We zero in on the nature and role of savings in financial stability because to a large extent, savings is pivotal–being a key mirror of total income and financial habits, savings also impacts the investment capacity of an individual. While this survey does not capture the total income of respondents, we dived in to find out how much these women save in US Dollars (savings conversions are done at official exchange rate during the time of this survey).
Key Survey Findings
A majority 39.2% of our respondents reported that they are not financially stable, another 35.2% think that they are ‘somewhat financially stable’ and only 18.4% of respondents think that they are financially stable.
In this study, our primary focus is on the financial stability of women, with a particular emphasis on the savings practices of Nigerian women. Our findings reveal that 56% of respondents save consistently each month, while 34% save but not consistently, and 10% do not save at all. Within the group of those who consistently save (56.3%), only 18% of them consider themselves financially stable. Furthermore, the majority of women (56.3%) save an amount ranging from $10 to $100 per month.
The Savings Motivators:
Even though financial stability is reportedly low within our sample, we see that these young Nigerian women are keen on building wealth for the future. From the data we observe investing being a significant motivator to saving with 70.6% of our sample noting that their top savings goal was to start investing. Following closely is the goal to build an emergency fund at 65.1%.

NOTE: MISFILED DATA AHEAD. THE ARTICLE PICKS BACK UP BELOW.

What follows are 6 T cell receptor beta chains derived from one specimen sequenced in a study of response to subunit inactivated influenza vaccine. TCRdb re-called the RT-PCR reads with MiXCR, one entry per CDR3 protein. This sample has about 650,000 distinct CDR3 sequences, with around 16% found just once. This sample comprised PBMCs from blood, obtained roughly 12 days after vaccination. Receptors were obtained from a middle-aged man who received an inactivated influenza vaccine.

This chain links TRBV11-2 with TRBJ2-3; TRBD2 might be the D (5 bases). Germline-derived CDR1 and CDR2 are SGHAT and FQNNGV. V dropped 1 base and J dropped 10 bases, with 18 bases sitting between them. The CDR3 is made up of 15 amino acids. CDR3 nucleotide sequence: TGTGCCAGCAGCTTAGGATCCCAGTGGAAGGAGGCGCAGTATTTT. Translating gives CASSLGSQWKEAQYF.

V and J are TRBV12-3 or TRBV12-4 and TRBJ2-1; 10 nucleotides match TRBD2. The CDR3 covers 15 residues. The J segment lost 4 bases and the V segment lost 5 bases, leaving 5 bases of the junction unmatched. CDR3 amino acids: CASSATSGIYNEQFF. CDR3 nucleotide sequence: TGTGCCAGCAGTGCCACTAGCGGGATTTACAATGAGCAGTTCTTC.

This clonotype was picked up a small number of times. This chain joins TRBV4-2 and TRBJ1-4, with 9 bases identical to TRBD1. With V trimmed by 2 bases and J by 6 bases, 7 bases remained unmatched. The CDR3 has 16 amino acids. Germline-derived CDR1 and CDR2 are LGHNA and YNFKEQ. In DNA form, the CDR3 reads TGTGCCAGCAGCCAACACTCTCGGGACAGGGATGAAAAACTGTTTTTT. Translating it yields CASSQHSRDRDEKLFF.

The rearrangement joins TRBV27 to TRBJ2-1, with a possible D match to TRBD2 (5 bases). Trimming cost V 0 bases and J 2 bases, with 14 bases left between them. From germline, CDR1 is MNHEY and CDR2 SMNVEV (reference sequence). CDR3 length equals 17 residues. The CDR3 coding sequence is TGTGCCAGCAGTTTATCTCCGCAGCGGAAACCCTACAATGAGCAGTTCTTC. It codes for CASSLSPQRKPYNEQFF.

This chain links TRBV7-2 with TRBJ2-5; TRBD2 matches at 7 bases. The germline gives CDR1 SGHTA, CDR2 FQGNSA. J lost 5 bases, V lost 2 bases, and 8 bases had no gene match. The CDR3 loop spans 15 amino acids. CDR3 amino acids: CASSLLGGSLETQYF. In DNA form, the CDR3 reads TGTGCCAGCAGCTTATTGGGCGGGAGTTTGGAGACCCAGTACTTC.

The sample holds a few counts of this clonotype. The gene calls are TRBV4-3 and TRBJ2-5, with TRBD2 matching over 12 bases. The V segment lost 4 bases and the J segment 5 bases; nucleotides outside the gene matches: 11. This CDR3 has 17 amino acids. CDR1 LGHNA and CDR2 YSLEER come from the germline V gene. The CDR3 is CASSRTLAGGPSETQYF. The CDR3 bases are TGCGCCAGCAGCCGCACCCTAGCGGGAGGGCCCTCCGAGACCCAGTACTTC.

Technology and Savings Habits:
Technology exerts a substantial influence on the savings habits of the surveyed women, with an overwhelming 78.6% expressing that it has had a positive impact on their saving practices. Among the technological tools mentioned, Bank Apps, PiggyVest, and WhatsApp Savings Groups emerged as the most popular. The primary factors contributing to their popularity among respondents are the excellent user experience, automated savings features, and the provision of educational content.
Social media and Financial Stability:
Often, we think of social media as a two edged sword in the way it affects lives. Interestingly, social media has a profound positive impact, accounting for how 65.6% of our respondents learn about personal finance.
Family and Financial Stability
In diverse ways, family backgrounds and expectations shape the financial stability of women. 61.6% of our respondents identify family as a key place they learn about personal finance. Conversely, a lot of respondents also identify family and family-related obligations as a barrier to savings. “Moneying with Women”, explores in a bit more detail the role of family in financial habits and financial stability.
Barriers to Savings/Financial Stability
Amidst a global economy marked by instability and ongoing efforts to achieve gender-pay equality, numerous challenges hinder the progress of young Nigerian women on their path to financial stability. Among these challenges, our survey identifies low income as a primary barrier. Although we do not delve into the underlying causes of low income, we recommend upskilling and venturing into entrepreneurship as viable avenues for increasing earnings, an avenue we will expand on in our next article.
Other factors identified in the survey which also significantly impair financial stability include rising costs of living, family obligations/need, and unforeseen circumstances like health issues, and emergencies.
Key barriers to saving that were highlighted from our respondents include;
- Unplanned/unforeseen circumstances
- Low income
- Family obligations & needs
- High cost of living
Embarking on the path to financial stability is akin to the proverbial journey of a thousand miles that begins with a single step. The initial step involves pinpointing one's current financial situation and revealing any existing disparities, a task accomplished by this article. In the subsequent step, scheduled for publication in November, we delve into strategies for accelerating financial stability with the aim of unlocking a more prosperous Nigeria.